Americans in Israel protest tax clause in Obama health care plan

Americans in Israel prot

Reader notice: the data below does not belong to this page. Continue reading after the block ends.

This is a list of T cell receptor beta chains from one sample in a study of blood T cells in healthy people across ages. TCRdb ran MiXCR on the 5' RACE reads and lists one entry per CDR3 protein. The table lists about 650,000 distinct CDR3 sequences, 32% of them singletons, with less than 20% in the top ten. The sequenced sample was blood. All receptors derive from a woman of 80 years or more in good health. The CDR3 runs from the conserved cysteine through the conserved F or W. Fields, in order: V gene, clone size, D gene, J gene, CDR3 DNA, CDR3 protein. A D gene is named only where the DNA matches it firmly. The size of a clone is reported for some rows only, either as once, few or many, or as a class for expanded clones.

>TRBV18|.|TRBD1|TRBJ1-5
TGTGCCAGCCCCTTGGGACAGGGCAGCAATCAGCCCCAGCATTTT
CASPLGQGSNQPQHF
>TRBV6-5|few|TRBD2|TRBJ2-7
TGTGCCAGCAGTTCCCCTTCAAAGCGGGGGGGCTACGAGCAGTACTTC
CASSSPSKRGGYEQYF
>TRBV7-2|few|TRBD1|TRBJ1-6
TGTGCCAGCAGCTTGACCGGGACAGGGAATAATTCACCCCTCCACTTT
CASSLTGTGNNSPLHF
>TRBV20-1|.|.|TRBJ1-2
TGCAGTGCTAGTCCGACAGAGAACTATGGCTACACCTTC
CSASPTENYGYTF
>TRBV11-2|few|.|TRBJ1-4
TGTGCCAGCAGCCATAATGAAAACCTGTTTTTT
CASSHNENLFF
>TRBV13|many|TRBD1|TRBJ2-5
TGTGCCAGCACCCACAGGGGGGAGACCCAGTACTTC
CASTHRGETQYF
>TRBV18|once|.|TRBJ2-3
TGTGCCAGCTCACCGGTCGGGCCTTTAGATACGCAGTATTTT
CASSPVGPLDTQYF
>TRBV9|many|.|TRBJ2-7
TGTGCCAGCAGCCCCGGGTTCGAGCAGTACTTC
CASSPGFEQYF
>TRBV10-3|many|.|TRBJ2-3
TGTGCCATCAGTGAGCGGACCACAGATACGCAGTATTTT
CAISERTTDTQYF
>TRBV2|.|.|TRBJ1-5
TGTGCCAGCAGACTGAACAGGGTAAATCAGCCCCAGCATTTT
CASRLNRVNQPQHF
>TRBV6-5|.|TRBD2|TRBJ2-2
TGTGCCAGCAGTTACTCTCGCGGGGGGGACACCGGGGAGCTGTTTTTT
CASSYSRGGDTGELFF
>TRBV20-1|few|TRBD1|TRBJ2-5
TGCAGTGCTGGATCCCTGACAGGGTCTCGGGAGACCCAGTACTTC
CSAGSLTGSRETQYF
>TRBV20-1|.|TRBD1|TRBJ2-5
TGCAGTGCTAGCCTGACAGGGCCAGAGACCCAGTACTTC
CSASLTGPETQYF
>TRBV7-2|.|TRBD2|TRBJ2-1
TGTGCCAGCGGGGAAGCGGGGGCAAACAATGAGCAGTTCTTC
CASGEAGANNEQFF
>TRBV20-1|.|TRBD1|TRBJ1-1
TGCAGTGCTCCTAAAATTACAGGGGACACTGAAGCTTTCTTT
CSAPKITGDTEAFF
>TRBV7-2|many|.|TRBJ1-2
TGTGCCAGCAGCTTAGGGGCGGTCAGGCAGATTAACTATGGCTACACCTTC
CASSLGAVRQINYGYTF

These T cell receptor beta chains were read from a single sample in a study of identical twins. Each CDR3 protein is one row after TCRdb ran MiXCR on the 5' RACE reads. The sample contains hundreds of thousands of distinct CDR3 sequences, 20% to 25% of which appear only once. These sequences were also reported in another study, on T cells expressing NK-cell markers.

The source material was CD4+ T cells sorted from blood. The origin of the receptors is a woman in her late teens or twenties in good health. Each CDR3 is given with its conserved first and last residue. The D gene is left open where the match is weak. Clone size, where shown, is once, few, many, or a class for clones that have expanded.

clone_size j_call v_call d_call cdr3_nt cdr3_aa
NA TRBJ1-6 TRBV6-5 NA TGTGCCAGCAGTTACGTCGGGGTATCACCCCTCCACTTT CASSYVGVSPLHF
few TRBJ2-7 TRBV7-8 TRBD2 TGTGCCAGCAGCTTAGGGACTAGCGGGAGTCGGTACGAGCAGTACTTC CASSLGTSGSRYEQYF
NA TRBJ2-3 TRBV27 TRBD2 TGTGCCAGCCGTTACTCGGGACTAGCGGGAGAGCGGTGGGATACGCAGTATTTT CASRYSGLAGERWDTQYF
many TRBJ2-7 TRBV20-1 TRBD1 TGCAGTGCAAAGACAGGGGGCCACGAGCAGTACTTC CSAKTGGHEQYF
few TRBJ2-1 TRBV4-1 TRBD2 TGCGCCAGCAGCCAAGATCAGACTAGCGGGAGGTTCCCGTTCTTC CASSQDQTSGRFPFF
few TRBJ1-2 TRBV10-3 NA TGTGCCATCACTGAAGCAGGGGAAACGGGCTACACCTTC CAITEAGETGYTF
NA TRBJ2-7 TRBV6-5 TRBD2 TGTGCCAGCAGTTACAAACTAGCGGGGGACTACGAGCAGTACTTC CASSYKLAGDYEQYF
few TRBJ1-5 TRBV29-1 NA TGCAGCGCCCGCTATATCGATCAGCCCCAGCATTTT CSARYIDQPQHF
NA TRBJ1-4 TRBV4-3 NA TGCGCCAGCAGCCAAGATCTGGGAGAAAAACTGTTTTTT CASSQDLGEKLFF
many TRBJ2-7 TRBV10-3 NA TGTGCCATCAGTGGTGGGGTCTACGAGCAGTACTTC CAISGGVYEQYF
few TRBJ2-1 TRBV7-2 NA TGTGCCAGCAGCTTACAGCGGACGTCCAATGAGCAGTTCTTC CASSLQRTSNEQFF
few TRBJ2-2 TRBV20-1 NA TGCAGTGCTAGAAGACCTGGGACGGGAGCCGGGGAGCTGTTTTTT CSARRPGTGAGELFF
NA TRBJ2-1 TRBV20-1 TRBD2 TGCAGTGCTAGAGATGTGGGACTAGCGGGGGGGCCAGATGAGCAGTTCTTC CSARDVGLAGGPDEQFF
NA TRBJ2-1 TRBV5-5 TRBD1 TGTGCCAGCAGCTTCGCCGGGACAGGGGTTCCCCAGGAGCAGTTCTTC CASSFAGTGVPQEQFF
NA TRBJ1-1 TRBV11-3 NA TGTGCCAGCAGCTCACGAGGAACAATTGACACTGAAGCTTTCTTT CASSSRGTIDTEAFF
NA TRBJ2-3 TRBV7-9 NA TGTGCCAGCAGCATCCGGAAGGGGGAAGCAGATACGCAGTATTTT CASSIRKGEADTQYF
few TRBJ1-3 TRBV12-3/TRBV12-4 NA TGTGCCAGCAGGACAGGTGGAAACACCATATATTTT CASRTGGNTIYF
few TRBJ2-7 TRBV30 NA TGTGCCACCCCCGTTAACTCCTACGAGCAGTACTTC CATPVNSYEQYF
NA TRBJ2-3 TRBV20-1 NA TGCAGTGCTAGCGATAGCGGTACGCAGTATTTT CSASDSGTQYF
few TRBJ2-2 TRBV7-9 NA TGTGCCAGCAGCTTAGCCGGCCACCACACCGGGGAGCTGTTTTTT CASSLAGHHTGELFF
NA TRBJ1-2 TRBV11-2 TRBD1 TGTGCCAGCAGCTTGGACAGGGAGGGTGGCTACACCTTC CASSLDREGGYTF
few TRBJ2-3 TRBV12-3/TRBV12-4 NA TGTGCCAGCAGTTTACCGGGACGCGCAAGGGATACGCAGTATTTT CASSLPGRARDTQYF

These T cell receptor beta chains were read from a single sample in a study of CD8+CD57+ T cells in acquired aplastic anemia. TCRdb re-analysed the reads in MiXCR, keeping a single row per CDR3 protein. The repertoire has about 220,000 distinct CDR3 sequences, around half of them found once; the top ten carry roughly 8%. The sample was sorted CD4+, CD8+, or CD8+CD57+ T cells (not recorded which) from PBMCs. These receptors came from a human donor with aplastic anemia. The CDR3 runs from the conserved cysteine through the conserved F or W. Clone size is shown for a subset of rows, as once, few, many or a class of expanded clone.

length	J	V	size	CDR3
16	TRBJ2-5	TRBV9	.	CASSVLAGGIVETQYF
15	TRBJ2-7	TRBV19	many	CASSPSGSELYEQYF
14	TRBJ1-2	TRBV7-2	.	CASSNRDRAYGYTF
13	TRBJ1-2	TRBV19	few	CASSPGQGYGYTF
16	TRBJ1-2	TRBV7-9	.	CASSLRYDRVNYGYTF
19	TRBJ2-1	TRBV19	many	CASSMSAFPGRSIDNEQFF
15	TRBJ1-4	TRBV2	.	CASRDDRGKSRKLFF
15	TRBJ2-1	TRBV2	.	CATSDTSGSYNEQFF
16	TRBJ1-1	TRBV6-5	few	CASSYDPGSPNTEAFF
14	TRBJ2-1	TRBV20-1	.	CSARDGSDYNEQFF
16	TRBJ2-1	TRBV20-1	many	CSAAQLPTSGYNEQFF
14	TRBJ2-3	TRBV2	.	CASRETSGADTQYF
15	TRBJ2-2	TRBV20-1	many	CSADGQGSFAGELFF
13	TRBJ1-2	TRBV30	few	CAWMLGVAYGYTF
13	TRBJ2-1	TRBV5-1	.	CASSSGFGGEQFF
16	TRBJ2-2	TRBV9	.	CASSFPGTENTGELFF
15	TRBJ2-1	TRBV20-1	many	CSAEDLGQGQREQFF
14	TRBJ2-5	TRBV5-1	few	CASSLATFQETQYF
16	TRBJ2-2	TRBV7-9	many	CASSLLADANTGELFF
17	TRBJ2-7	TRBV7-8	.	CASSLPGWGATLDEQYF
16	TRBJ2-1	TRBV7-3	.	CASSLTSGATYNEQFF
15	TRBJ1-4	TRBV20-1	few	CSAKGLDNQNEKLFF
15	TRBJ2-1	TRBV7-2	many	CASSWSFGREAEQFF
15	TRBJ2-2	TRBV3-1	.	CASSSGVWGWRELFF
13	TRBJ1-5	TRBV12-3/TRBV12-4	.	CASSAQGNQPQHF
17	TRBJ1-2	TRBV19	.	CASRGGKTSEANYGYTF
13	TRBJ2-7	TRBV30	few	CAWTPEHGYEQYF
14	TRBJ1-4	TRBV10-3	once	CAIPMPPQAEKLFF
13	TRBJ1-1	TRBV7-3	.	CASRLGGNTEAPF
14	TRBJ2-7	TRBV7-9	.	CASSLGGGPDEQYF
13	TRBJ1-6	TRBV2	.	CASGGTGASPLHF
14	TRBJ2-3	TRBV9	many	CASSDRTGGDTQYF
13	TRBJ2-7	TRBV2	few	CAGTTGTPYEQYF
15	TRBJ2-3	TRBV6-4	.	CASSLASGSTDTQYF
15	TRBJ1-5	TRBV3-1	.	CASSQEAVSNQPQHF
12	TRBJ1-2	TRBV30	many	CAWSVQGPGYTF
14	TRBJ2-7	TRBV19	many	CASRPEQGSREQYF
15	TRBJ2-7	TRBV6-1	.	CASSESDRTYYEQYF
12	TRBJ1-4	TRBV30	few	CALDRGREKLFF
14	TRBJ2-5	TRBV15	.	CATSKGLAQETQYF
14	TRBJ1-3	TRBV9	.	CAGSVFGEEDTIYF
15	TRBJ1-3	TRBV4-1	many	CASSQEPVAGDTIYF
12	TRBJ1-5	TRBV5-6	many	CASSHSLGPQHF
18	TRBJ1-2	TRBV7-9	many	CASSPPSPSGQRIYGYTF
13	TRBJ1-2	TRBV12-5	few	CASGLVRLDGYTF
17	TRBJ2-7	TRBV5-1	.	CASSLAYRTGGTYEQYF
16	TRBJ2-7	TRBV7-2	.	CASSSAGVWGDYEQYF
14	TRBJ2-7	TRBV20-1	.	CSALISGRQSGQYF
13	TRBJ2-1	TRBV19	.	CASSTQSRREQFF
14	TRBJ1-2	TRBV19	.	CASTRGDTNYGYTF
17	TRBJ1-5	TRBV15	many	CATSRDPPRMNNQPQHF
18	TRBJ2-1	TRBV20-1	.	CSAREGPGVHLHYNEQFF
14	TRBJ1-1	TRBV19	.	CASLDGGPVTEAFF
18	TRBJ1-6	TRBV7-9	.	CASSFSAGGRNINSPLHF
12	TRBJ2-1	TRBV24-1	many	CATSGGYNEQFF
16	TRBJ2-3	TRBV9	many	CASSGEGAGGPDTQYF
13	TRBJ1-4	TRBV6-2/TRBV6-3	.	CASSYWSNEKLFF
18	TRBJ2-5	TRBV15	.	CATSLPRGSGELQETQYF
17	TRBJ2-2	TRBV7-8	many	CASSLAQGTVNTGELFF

A group that helps Americans living in Israel is calling on its members to write their senators and protest a clause in US President Barack Obama's health care reform proposal that would charge an annual tax to Americans living abroad who opt out of coverage. The Association of Americans and Canadians in Israel sent out a mass e-mail this week calling on US expatriates in Israel to write their senators and demand that the provision be left out of the final version of the legislation. David London, AACI's executive director, says the group has seen a "tremendous, unbelievable" response to its mailing on the proposed tax. It's a subject that Americans are talking about "from Efrat to Ra'anana," he said. The issue has also swamped message boards on Web sites geared toward the approximately 80,000 Americans living in Israel, London said. If included in the version of the bill signed into law, individual citizens who opt out of a health care plan would pay an annual tax of $750, with a maximum tax of $1,900 per family. Because the proposed federal health insurance plans would not cover medical bills accrued outside the US, the bill would require expats to pay for coverage they couldn't use or to pay to opt out of coverage that would not apply to them. The US House of Representatives passed the Affordable Health Care for America Act by a 220-215 vote on November 7. The Senate is working on its own bill, and then the two versions would have to be merged and passed by both chambers to become law. While the clause in question was removed from the version of the bill approved by the House, the version to be voted on by the Senate currently includes the provision and could remain in the bill when it is becomes law. London said the AACI is not for or against health care reform, rather it launched the campaign to protect the interests of its community in Israel. The $750 per person tax "could be a serious financial blow to families living in Israel," he said. He added that the bill could set a precedent that would affect other Anglo immigrants, if their countries decided to follow the lead of the United States and include an excise tax in their health care coverage. It has not been determined whether or how the fee would be affected by tax treaties between the US and Israel that include broad income tax exemptions for Americans living in Israel. A spokesman for the US Embassy in Tel Aviv said on Thursday that he wasn't familiar with the clause, but that the bill is still very much a work in progress and changes could be made before it comes up for a final vote.